The Nutter administration is moving to draft legislation abolishing the Clerk of Quarter Sessions office, an obscure court agency dating to 1682, with a $5 million budget, a history of poor performance - and a vacancy at the top.
"The idea that we somehow need to cling to a historical office is no longer in the best interests of the city," said Deputy Mayor Everett Gillison, Nutter's top aide for public-safety issues.
Gillison told City Council on Tuesday that the legislation would be completed within the next two weeks. Council can then vote to abolish the office.
Vivian T. Miller, the last person elected to the citywide office, resigned her $117,991-a-year position March 31 following intense criticism of both her staff and the very need for her agency.
The clerk's office, with 110 employees, maintains court records, staffs courtrooms, and collects and invests bail money and fines in criminal cases.
City and state auditors have long faulted the office for its handling of tens of millions of dollars in bail, fines, and court fees, including delays in paying the city and state their share of those funds.
Even before Miller agreed to quit, the Philadelphia court system took over most functions of her office - an action directed by Chief Justice Ronald D. Castille of the Pennsylvania Supreme Court.
Miller's resignation was brokered and announced by Nutter, but he had stopped short of saying he would seek to eliminate the office.
The clerk's office is the second major agency to be targeted by Nutter. He has also endorsed shutting down the Bureau of Revision of Taxes, the agency that sets values for property taxes.
While Council can abolish the clerk's office, voters must approve abolishing the BRT. A question seeking that approval is on the May 18 primary ballot.
Origins of the clerk's office coincide with the founding of the Pennsylvania colony. It became an elected position in 1838. The archaic name dates to 14th-century England, an age when justices of the peace in each county were required to meet quarterly at Epiphany, Easter, Midsummer, and Michaelmas.
Reform-oriented groups, including the Committee of Seventy and the Pennsylvania Intergovernmental Cooperation Agency (PICA), have long called for an end to the office. They have urged that it be shuttered along with other row offices, such as the register of wills and the sheriff.
Criticism of the office escalated last year after The Inquirer disclosed that fugitives owed $1 billion in forfeited bail and that the city had made virtually no effort to collect it.
City officials quickly vowed to pursue that debt, but the collection efforts stalled when court administrators discovered that the clerk's office had no computer records of who owed what.
In his testimony to Council, Gillison said the court had outlived its functions.
"This is one of these anachronisms that need to go away," he said.
City Council members quizzed Gillison and Pamela Pryor Dembe, president judge of Common Pleas Court, about the future of the office's workers. Gillison and Dembe assured them that workers would not lose their jobs.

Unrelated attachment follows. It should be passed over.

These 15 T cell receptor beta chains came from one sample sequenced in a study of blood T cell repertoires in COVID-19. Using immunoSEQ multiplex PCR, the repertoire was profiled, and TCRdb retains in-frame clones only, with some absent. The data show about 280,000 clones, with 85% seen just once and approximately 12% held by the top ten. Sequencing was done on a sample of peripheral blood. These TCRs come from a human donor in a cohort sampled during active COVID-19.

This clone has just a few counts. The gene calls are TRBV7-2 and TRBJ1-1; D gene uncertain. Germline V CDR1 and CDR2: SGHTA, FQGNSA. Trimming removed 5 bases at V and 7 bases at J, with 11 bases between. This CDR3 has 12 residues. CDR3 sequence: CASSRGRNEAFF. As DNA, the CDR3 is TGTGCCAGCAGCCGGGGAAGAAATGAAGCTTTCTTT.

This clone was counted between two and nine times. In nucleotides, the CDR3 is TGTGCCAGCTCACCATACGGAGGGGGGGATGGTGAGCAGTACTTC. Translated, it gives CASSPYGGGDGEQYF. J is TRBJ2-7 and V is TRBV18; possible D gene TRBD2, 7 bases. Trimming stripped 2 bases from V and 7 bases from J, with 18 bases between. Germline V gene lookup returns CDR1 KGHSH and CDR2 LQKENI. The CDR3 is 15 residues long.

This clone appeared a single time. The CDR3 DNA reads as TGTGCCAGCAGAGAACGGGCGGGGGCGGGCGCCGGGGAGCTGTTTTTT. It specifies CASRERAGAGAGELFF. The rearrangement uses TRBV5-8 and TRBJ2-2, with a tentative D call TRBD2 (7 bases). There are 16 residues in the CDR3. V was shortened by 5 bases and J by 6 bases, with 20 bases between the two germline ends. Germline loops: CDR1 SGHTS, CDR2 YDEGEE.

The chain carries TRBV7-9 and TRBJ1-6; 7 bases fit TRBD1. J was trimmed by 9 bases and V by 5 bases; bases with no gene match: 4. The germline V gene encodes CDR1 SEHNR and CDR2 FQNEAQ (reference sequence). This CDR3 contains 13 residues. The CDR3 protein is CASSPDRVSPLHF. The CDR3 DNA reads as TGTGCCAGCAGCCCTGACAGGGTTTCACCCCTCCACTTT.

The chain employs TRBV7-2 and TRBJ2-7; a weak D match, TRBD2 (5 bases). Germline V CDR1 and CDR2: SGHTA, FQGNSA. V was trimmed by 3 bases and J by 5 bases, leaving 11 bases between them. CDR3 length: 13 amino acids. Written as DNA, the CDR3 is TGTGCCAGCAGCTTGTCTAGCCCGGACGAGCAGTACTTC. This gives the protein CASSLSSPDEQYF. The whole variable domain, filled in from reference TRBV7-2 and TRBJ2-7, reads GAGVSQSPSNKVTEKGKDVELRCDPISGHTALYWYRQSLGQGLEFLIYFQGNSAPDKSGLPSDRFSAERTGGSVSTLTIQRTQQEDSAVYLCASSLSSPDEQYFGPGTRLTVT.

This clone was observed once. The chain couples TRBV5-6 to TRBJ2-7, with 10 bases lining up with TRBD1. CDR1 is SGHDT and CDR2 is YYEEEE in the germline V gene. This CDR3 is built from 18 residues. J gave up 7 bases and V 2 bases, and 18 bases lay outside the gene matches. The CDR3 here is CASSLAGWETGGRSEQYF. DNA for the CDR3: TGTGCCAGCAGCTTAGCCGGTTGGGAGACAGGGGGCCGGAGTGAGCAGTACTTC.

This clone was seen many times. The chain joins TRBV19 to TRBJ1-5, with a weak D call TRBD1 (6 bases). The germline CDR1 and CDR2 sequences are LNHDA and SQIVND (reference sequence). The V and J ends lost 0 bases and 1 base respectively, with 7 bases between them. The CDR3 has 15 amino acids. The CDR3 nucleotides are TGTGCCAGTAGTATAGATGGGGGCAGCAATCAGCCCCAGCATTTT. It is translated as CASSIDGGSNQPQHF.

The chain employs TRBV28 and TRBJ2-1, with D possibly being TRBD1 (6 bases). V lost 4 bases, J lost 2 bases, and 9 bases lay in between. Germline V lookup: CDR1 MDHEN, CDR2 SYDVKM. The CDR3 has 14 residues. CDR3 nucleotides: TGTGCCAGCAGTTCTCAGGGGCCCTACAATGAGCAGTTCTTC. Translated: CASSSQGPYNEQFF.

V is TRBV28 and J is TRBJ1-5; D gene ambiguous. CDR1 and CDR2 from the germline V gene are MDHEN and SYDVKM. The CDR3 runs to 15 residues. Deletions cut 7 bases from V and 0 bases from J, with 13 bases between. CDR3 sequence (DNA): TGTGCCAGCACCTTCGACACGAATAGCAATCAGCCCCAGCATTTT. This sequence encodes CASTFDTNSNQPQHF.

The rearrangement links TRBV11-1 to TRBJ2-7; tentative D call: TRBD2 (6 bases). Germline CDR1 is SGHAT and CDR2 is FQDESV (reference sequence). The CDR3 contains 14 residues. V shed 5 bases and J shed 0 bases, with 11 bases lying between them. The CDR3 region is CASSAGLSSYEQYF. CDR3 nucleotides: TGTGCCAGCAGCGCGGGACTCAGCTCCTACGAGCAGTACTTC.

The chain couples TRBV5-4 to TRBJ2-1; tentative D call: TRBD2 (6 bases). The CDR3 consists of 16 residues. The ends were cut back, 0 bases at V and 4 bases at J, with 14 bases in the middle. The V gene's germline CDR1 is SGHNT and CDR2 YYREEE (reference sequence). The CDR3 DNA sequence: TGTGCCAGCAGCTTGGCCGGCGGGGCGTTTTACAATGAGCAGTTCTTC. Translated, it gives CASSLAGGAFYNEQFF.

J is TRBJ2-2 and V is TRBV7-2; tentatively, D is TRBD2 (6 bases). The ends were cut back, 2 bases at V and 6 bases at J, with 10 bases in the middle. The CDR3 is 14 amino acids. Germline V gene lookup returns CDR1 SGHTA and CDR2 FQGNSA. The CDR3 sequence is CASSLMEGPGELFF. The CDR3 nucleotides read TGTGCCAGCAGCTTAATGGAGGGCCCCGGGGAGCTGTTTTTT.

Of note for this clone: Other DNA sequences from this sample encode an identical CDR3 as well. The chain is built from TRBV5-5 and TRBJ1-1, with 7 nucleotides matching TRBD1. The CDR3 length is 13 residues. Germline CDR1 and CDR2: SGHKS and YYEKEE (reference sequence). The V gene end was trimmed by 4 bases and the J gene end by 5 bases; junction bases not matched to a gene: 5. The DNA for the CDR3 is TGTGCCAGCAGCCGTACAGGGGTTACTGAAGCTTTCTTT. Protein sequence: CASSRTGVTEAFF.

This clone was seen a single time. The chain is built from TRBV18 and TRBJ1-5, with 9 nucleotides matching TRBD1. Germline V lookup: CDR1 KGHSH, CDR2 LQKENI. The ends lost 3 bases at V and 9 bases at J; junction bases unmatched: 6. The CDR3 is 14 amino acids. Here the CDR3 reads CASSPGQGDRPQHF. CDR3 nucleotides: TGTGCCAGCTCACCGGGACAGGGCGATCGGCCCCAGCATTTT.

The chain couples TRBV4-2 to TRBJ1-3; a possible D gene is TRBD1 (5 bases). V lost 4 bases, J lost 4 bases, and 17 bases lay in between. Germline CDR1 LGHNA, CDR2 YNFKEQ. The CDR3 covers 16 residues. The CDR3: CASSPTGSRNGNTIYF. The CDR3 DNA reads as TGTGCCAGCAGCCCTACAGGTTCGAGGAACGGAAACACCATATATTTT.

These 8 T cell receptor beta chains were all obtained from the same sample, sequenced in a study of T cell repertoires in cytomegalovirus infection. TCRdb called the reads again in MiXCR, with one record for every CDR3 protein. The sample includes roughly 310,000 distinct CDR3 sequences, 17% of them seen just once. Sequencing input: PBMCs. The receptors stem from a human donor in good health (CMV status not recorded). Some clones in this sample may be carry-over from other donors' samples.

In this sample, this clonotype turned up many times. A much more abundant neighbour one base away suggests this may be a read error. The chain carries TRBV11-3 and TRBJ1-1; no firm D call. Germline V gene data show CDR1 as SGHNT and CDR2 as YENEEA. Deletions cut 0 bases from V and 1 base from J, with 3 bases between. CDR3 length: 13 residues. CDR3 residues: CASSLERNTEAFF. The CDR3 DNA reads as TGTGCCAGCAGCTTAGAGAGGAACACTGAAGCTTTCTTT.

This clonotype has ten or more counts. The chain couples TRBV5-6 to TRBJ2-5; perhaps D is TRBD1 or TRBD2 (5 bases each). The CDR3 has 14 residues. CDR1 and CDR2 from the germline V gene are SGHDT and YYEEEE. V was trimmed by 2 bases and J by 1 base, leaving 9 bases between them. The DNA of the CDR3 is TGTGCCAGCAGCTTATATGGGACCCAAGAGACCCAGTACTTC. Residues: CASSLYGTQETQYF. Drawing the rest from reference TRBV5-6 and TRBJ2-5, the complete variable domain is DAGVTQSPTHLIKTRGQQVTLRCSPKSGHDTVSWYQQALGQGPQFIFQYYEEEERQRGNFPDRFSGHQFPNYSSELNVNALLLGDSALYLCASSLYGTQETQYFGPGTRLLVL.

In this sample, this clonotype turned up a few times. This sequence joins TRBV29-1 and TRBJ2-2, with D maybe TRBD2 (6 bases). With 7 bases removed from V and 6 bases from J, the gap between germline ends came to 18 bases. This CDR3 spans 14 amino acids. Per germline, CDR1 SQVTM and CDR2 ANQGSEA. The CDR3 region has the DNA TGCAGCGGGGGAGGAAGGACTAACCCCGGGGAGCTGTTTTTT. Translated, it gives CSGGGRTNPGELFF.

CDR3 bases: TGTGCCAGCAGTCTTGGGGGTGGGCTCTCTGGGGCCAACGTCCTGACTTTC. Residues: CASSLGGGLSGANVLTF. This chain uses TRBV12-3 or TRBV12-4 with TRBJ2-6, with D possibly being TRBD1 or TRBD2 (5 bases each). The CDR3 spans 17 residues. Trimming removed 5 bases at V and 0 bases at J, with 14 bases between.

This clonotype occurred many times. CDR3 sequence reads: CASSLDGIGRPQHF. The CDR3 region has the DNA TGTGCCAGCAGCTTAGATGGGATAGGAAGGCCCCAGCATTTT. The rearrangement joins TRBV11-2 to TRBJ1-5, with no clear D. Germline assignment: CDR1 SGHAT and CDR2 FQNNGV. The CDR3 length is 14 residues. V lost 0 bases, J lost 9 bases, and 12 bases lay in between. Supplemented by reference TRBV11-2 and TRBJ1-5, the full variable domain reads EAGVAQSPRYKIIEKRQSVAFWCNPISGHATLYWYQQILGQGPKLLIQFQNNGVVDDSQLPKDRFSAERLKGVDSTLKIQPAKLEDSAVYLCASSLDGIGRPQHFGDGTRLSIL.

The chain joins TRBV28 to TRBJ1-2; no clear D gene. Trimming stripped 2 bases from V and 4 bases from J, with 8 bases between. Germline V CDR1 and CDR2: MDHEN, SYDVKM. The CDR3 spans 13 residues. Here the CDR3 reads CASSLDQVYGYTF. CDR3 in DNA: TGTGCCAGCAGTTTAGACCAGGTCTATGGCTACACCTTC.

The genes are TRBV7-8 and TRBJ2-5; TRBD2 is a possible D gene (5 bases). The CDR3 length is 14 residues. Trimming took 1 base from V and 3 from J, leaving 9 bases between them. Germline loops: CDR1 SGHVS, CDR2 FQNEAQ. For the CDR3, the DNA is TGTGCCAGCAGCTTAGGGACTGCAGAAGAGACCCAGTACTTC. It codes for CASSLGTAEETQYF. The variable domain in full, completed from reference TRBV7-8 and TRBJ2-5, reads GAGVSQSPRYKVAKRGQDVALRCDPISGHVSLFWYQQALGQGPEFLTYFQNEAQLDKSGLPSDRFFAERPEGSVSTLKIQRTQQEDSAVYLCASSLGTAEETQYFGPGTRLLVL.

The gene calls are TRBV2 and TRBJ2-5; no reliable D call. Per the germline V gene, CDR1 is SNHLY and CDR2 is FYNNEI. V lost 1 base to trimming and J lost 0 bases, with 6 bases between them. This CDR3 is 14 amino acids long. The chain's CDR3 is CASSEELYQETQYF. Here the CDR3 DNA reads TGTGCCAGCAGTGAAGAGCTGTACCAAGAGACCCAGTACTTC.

City Councilman Curtis Jones Jr. said he would not vote for the legislation unless it included specific language protecting the current workers.
"Trust is fine," Jones said, "but why not put it in writing?"
In a later interview, Gillison said the office's finances and functioning were being audited by Ernst & Young and Econsult Corp., a local consulting firm. He said those reviews should be complete soon.
Even while keeping the workers, Gillison said, the courts could still save money by consolidating the office's operations with others in the courts system.
In past audits, investigators found that the office sometimes failed to deposit money it collected for days, weeks - even months - and they said the agency's books were in disarray.
Dembe, in a statement this month, said court officials discovered problems in the office almost immediately after taking control.
"Even basic practices, such as opening bank statements and reconciling the accounts properly, have not been regularly maintained," Dembe wrote April 9.
The judge also decried the $1 billion in uncollected bail, which she attributed in part to the "disarray" of records in the office.
"Much of that is uncollectible because routine and simple practices to ensure collections were never put into practice," she wrote.
Money issues aside, the office has also been criticized for mishandling key court documents and causing some defendants to remain behind bars even though judges had ordered their release.
When Nutter announced Miller's resignation, government watchdog groups welcomed the move, but urged the city to go a step further and abolish the elected position of clerk. The Committee of Seventy called on Council to do away with the post, saying it would be "absurd" to elect a new clerk to oversee on office whose functions had been absorbed by the courts.
Later Tuesday, James Eisenhower, chairman of the PICA fiscal-oversight agency, and Zachary Stalberg, executive director of the Committee of Seventy, saluted Nutter for moving to end the clerk's office.
"It's excellent that the mayor is moving to abolish the office," Stalberg said. "I hope Council will follow suit and move quickly to get rid of the office."
Without judging the merit of retaining all the office's workers, Stalberg said he was struck by the swift political support for keeping them employed.
"The court system has an obligation to the public to explain whether they need all these people, instead of moving just reflexively to protect them."